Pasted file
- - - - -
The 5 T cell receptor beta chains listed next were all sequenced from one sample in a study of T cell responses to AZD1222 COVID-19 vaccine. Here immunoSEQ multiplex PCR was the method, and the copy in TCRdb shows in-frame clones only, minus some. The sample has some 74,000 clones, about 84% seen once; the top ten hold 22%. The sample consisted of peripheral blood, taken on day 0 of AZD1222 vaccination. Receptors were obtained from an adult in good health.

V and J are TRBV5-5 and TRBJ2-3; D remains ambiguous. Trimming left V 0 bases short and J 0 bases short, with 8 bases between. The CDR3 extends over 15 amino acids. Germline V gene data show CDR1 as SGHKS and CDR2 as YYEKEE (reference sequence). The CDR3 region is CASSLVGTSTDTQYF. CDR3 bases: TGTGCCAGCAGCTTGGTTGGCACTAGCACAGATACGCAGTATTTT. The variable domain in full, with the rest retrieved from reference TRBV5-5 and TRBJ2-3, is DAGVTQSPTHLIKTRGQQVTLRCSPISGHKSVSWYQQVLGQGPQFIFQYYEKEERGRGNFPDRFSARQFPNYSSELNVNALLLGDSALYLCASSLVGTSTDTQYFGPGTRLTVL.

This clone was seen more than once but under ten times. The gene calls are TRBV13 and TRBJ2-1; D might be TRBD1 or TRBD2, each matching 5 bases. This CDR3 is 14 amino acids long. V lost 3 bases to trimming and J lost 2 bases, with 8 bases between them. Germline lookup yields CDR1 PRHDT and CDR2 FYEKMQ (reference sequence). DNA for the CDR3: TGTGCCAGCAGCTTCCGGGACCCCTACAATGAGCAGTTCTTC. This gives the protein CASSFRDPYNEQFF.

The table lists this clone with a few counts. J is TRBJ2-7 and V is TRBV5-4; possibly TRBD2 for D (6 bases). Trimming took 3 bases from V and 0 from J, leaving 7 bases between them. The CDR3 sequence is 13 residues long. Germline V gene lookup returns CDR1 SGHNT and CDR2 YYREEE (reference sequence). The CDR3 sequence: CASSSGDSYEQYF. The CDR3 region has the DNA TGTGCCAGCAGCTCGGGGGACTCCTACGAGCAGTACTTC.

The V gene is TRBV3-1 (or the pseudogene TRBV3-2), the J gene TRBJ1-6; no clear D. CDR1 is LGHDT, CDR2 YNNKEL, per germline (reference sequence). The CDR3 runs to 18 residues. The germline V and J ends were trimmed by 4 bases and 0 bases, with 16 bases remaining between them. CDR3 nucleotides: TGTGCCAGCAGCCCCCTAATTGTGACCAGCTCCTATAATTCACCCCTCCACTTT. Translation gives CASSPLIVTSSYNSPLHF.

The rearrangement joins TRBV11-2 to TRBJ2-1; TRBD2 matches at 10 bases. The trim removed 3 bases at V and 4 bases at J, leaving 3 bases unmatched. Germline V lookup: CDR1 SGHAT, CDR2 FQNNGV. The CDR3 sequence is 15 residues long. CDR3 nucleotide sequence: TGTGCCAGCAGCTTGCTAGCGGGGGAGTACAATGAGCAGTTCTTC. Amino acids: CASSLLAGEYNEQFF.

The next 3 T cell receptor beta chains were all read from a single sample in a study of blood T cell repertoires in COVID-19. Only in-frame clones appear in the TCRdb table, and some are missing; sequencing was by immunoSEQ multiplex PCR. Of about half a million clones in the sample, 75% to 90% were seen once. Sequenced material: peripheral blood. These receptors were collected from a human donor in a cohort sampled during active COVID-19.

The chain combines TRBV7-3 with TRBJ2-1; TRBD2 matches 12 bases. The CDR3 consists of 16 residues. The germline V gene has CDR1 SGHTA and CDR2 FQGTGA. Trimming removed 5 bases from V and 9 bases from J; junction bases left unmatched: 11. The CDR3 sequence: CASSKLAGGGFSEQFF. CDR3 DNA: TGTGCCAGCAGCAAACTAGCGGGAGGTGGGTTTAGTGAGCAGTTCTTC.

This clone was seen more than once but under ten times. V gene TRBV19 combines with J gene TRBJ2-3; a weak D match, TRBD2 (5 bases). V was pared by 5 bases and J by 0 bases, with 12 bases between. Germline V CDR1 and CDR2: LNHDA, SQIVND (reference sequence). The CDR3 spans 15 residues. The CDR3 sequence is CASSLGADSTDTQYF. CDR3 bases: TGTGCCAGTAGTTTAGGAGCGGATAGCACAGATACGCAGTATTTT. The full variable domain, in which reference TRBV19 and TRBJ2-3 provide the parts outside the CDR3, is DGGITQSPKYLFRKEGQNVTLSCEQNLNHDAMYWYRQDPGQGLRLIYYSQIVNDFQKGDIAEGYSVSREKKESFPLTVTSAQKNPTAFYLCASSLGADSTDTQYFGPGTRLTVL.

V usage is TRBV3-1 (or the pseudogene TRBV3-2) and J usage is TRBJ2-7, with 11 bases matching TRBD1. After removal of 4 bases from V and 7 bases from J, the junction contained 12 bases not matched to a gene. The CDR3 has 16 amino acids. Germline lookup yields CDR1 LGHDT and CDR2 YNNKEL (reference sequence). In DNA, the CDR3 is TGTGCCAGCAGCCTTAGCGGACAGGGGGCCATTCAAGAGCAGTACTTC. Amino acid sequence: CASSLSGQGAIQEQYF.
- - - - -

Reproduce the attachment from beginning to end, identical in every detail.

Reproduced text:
The 5 T cell receptor beta chains listed next were all sequenced from one sample in a study of T cell responses to AZD1222 COVID-19 vaccine. Here immunoSEQ multiplex PCR was the method, and the copy in TCRdb shows in-frame clones only, minus some. The sample has some 74,000 clones, about 84% seen once; the top ten hold 22%. The sample consisted of peripheral blood, taken on day 0 of AZD1222 vaccination. Receptors were obtained from an adult in good health.

V and J are TRBV5-5 and TRBJ2-3; D remains ambiguous. Trimming left V 0 bases short and J 0 bases short, with 8 bases between. The CDR3 extends over 15 amino acids. Germline V gene data show CDR1 as SGHKS and CDR2 as YYEKEE (reference sequence). The CDR3 region is CASSLVGTSTDTQYF. CDR3 bases: TGTGCCAGCAGCTTGGTTGGCACTAGCACAGATACGCAGTATTTT. The variable domain in full, with the rest retrieved from reference TRBV5-5 and TRBJ2-3, is DAGVTQSPTHLIKTRGQQVTLRCSPISGHKSVSWYQQVLGQGPQFIFQYYEKEERGRGNFPDRFSARQFPNYSSELNVNALLLGDSALYLCASSLVGTSTDTQYFGPGTRLTVL.

This clone was seen more than once but under ten times. The gene calls are TRBV13 and TRBJ2-1; D might be TRBD1 or TRBD2, each matching 5 bases. This CDR3 is 14 amino acids long. V lost 3 bases to trimming and J lost 2 bases, with 8 bases between them. Germline lookup yields CDR1 PRHDT and CDR2 FYEKMQ (reference sequence). DNA for the CDR3: TGTGCCAGCAGCTTCCGGGACCCCTACAATGAGCAGTTCTTC. This gives the protein CASSFRDPYNEQFF.

The table lists this clone with a few counts. J is TRBJ2-7 and V is TRBV5-4; possibly TRBD2 for D (6 bases). Trimming took 3 bases from V and 0 from J, leaving 7 bases between them. The CDR3 sequence is 13 residues long. Germline V gene lookup returns CDR1 SGHNT and CDR2 YYREEE (reference sequence). The CDR3 sequence: CASSSGDSYEQYF. The CDR3 region has the DNA TGTGCCAGCAGCTCGGGGGACTCCTACGAGCAGTACTTC.

The V gene is TRBV3-1 (or the pseudogene TRBV3-2), the J gene TRBJ1-6; no clear D. CDR1 is LGHDT, CDR2 YNNKEL, per germline (reference sequence). The CDR3 runs to 18 residues. The germline V and J ends were trimmed by 4 bases and 0 bases, with 16 bases remaining between them. CDR3 nucleotides: TGTGCCAGCAGCCCCCTAATTGTGACCAGCTCCTATAATTCACCCCTCCACTTT. Translation gives CASSPLIVTSSYNSPLHF.

The rearrangement joins TRBV11-2 to TRBJ2-1; TRBD2 matches at 10 bases. The trim removed 3 bases at V and 4 bases at J, leaving 3 bases unmatched. Germline V lookup: CDR1 SGHAT, CDR2 FQNNGV. The CDR3 sequence is 15 residues long. CDR3 nucleotide sequence: TGTGCCAGCAGCTTGCTAGCGGGGGAGTACAATGAGCAGTTCTTC. Amino acids: CASSLLAGEYNEQFF.

The next 3 T cell receptor beta chains were all read from a single sample in a study of blood T cell repertoires in COVID-19. Only in-frame clones appear in the TCRdb table, and some are missing; sequencing was by immunoSEQ multiplex PCR. Of about half a million clones in the sample, 75% to 90% were seen once. Sequenced material: peripheral blood. These receptors were collected from a human donor in a cohort sampled during active COVID-19.

The chain combines TRBV7-3 with TRBJ2-1; TRBD2 matches 12 bases. The CDR3 consists of 16 residues. The germline V gene has CDR1 SGHTA and CDR2 FQGTGA. Trimming removed 5 bases from V and 9 bases from J; junction bases left unmatched: 11. The CDR3 sequence: CASSKLAGGGFSEQFF. CDR3 DNA: TGTGCCAGCAGCAAACTAGCGGGAGGTGGGTTTAGTGAGCAGTTCTTC.

This clone was seen more than once but under ten times. V gene TRBV19 combines with J gene TRBJ2-3; a weak D match, TRBD2 (5 bases). V was pared by 5 bases and J by 0 bases, with 12 bases between. Germline V CDR1 and CDR2: LNHDA, SQIVND (reference sequence). The CDR3 spans 15 residues. The CDR3 sequence is CASSLGADSTDTQYF. CDR3 bases: TGTGCCAGTAGTTTAGGAGCGGATAGCACAGATACGCAGTATTTT. The full variable domain, in which reference TRBV19 and TRBJ2-3 provide the parts outside the CDR3, is DGGITQSPKYLFRKEGQNVTLSCEQNLNHDAMYWYRQDPGQGLRLIYYSQIVNDFQKGDIAEGYSVSREKKESFPLTVTSAQKNPTAFYLCASSLGADSTDTQYFGPGTRLTVL.

V usage is TRBV3-1 (or the pseudogene TRBV3-2) and J usage is TRBJ2-7, with 11 bases matching TRBD1. After removal of 4 bases from V and 7 bases from J, the junction contained 12 bases not matched to a gene. The CDR3 has 16 amino acids. Germline lookup yields CDR1 LGHDT and CDR2 YNNKEL (reference sequence). In DNA, the CDR3 is TGTGCCAGCAGCCTTAGCGGACAGGGGGCCATTCAAGAGCAGTACTTC. Amino acid sequence: CASSLSGQGAIQEQYF.